The retirement phase, of course, must be a real emotional phase because you get cut off from whatever you were doing every day for 40 years, you get cut off from the very same people with whom you have been meeting day in and day out! I have now semi-retired, and I have gone through this phase recently. Everything else is manageable except the emotional part, but I think time heals everything.

Toughest, of course, is the final parting with this world! But there is a silver lining to this. You do not have to say “so long” as you do not get time to do so! You also do not know whether people miss you or they are happy that you are gone! 😊😊

Alvida, for now! Do not you worry; I am not going anywhere!

Life’s Journey!

We have different phases in our lives from childhood, youthful student, working professional, married person with family, and retired person. All these phases are like mini journeys that we take up in life. Longest and most enjoyable journey that I remember is our so called “educational tour” I had taken during final year of engineering. It was a train journey for three weeks where we had one bogey to ourselves and did we have fun! But it’s not the journey that I am writing about today. It’s the end of journey that I am writing about.

When we entered Maharashtra on the way back to Bombay, I remember someone got down at Bhusawal, then Nasik, Thane, Dadar and finally VT. The reason for there getting down was  that these friends’ homes were at these places. So it was natural for them to get down there. But in our life’s journey we all have the same final home, address is known, “station” to get down is same for all! But it is like musical chair and when music stops those who are “left standing”  have to go. Though the “station” is one, the timings to get down are different in perpetual journey of life.

These thoughts came to mind when I came to understand about Prakash’s death this morning. Some are lucky enough like us, who have reached “retirement” phase, though we may not actually retire physically. When our “ultimate” time comes, though we may not know ourselves, we have to get down from life’s train and there is no option.

The difference between all our previous “journey’s” and the ultimate journey is that knowing the exact time when our journey is ending. In all previous journey’s sometimes we remember the end, sometimes we don’t. When I completed my first two years in college in Elphinstone Mumbai, I simply don’t remember when this journey ended. There are many very happy memories of those two years but for some reason I don’t remember the end distinctly. Same thing happened with my COEP journey. After I completed my Bachelor’s degree, I continued with my Master’s degree. The ending phase also coincided with my courtship with Jaya, in fact six months before ME we got married. Most of the friends left COEP and started new life of professionals. My being busy in Master’s degree and courtship, made the end of journey at COEP a bit hazy.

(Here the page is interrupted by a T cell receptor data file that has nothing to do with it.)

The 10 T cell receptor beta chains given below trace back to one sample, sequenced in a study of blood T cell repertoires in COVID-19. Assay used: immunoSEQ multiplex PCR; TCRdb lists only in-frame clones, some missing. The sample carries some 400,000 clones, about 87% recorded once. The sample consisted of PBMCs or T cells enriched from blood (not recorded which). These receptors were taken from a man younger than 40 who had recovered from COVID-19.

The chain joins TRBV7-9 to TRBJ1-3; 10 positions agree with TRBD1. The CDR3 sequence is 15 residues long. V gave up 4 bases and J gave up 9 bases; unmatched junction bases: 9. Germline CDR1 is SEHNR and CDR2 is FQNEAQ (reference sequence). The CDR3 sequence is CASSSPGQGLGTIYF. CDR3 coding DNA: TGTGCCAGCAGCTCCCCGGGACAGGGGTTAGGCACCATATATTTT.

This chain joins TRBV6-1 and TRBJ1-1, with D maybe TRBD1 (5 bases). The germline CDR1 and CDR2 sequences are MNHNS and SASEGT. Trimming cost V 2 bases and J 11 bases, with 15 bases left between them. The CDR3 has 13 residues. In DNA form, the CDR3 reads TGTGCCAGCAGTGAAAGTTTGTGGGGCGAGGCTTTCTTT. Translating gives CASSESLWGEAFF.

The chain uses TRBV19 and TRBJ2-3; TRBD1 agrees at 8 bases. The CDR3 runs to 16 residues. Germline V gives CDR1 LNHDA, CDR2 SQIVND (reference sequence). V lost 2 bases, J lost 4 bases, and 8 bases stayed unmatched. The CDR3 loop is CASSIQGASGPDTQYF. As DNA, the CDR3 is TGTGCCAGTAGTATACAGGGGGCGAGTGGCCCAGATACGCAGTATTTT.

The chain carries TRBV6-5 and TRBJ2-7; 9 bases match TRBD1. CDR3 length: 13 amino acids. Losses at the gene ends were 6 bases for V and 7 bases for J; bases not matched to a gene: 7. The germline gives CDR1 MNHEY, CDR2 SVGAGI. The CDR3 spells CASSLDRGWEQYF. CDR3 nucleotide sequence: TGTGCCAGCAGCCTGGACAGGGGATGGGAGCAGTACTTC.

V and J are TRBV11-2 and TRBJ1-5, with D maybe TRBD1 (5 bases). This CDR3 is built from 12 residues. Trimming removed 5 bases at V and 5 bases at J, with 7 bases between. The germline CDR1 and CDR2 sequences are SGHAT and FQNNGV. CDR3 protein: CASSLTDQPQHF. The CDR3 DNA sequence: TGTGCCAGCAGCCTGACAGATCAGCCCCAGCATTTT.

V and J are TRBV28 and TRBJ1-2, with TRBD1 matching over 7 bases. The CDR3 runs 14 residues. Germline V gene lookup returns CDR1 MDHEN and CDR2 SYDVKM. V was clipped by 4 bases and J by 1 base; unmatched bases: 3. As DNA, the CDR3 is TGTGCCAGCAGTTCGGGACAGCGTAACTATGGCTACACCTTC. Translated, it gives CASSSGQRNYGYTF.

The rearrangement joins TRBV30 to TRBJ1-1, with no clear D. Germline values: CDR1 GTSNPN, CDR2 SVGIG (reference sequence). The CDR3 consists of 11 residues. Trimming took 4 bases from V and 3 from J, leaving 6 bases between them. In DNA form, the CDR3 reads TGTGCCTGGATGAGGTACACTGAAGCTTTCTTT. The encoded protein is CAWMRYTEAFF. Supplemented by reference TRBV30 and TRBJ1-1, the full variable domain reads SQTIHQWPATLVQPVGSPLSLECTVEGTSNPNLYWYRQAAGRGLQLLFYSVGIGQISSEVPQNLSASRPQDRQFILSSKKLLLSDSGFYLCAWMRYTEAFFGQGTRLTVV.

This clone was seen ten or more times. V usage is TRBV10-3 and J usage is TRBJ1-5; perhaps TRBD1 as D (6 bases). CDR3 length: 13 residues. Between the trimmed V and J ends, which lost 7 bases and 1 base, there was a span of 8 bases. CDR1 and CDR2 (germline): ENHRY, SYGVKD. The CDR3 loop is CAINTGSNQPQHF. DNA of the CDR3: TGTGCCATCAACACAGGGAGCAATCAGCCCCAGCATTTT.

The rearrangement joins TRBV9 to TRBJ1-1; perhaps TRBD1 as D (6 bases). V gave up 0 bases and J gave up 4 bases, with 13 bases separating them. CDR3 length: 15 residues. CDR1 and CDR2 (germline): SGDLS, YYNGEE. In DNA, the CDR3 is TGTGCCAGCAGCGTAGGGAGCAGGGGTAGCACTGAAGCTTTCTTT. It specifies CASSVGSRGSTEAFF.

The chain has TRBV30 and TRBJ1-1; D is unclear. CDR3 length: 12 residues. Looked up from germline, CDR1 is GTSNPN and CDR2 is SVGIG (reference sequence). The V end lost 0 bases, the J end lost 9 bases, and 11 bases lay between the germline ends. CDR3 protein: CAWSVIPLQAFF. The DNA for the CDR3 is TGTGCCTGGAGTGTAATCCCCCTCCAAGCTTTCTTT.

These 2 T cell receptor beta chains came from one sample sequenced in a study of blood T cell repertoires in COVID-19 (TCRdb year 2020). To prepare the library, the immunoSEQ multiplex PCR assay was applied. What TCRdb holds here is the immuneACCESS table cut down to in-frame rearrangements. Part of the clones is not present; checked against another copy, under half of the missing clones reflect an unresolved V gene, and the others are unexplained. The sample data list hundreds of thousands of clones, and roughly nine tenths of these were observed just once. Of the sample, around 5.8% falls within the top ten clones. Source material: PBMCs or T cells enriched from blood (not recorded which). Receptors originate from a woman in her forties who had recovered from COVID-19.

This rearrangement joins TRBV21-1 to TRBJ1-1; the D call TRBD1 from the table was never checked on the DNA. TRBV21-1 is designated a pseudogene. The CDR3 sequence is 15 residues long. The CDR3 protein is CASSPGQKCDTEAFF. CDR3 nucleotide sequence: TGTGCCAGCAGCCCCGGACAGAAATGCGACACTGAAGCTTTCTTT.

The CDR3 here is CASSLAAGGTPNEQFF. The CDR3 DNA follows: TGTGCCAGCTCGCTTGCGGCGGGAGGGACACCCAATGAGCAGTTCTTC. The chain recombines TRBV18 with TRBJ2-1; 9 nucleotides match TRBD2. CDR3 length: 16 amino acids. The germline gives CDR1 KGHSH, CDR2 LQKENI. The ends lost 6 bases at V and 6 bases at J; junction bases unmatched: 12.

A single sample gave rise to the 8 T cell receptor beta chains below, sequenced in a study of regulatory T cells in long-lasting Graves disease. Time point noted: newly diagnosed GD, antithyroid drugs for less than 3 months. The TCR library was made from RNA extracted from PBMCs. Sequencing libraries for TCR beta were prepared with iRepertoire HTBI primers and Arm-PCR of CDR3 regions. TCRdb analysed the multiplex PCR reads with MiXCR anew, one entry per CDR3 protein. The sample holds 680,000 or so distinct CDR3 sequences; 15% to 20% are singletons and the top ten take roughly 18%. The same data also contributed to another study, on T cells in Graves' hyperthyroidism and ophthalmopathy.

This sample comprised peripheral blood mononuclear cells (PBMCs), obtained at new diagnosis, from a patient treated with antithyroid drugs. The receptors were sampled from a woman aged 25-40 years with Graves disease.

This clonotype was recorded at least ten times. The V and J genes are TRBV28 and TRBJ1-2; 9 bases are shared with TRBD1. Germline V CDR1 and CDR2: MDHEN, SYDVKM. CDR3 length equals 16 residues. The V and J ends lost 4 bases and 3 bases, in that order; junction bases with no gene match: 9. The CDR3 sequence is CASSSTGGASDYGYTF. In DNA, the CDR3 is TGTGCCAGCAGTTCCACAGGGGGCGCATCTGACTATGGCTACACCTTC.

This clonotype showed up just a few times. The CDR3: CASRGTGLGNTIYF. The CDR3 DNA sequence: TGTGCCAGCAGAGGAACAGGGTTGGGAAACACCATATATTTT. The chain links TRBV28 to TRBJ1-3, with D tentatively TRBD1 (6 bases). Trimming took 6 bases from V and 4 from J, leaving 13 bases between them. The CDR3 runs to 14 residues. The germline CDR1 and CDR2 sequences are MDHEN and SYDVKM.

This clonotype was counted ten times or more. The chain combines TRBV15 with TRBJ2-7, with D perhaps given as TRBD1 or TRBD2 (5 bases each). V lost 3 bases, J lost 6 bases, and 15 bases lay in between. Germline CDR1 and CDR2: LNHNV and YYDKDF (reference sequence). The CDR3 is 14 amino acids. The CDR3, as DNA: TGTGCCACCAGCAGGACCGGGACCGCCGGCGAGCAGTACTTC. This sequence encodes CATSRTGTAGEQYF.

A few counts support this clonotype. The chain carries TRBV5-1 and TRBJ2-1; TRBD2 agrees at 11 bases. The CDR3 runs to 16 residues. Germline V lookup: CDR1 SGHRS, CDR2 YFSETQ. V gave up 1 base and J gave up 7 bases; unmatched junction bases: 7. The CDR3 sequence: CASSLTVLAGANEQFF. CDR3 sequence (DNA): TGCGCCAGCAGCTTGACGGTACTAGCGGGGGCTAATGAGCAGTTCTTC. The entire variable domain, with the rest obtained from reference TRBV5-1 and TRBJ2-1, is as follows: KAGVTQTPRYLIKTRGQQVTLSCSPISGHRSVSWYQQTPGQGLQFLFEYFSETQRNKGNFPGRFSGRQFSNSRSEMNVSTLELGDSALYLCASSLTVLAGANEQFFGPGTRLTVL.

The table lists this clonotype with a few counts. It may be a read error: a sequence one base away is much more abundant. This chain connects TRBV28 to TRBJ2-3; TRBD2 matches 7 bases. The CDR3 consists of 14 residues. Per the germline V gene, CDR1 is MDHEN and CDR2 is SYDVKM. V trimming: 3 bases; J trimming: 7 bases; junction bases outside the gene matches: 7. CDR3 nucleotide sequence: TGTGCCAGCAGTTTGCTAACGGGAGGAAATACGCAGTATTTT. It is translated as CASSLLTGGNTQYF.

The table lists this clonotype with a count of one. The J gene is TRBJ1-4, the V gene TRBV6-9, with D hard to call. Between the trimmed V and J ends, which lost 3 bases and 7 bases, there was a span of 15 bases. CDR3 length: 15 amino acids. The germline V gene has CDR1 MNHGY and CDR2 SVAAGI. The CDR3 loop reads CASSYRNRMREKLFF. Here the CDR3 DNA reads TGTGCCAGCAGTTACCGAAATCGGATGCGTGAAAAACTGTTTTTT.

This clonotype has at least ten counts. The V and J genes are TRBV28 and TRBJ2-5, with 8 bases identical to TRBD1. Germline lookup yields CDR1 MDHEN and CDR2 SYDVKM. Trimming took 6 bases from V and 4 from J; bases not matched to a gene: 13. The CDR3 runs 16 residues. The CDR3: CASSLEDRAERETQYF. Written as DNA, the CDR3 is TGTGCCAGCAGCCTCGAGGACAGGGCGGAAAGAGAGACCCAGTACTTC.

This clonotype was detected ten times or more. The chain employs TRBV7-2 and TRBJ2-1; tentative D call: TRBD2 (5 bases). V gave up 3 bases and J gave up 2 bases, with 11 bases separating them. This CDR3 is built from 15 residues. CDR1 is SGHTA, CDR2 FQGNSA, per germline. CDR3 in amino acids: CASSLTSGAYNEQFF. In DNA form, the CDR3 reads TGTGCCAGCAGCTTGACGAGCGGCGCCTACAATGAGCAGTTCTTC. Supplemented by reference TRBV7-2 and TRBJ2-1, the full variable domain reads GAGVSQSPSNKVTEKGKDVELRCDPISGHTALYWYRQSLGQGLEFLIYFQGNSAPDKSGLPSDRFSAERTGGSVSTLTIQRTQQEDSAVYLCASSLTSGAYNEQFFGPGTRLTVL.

I distinctly remember my last day of working for someone. I was in Bombay with Premier Automobiles on company work. My boss had requested me to complete one pending issue! Since then I am on own and continue to work full time in my “retirement” phase.

For around last 15 years sporadic information about friends and relatives going on their ultimate journey started trickling in. But 2017 has been watershed year. Swati Ekbote (Sudhir Ekbote’s wife) on 1st January, Pappy Deshmukh, Maheshbhai my friend and mentor, Dilip Panjikar, Chandar Mekhale, Pendse- Jaya’s guru in computers and now Prakash Karandikar; so many till date.

When I heard about Prakash’s death today I felt empty the way I felt when people were getting down on different railway stations at the end of educational tour, as I got down last at VT and  I was feeling empty! But at that time I knew that I am going to meet all these guys again after a few days. Today I know that I am not going to meet these guys again, ever!

Every person handles death in a different way. But I am sure all of us get that melancholy feeling when we hear about death of friends and dear ones. Today morning things looked dark and bleak, I was mechanically getting ready for office and was trying to write this piece. Out of blue one of my seniors from industry, he is ten years elder to me, called and said, “Hey Panvalkar, how are you doing?” I was happy to hear his usual pleasant voice and chatted with him for about ten minutes. I asked him,” Sir, is there any specific reason you called me?”. He said, “No, since we had not spoken for sometime I thought why not speak to you today! I keep on reading your blogs and I am keeping track of what you write.” We ended our conversation and he invited me for a chit chat at his home! This event, I feel was the God’s way of trying to bring me back to normal and this chat was definitely a bright light that suddenly shone through the dark clouds surrounding me. Thank you Doctor for bringing me back almost to normal through this melancholy period.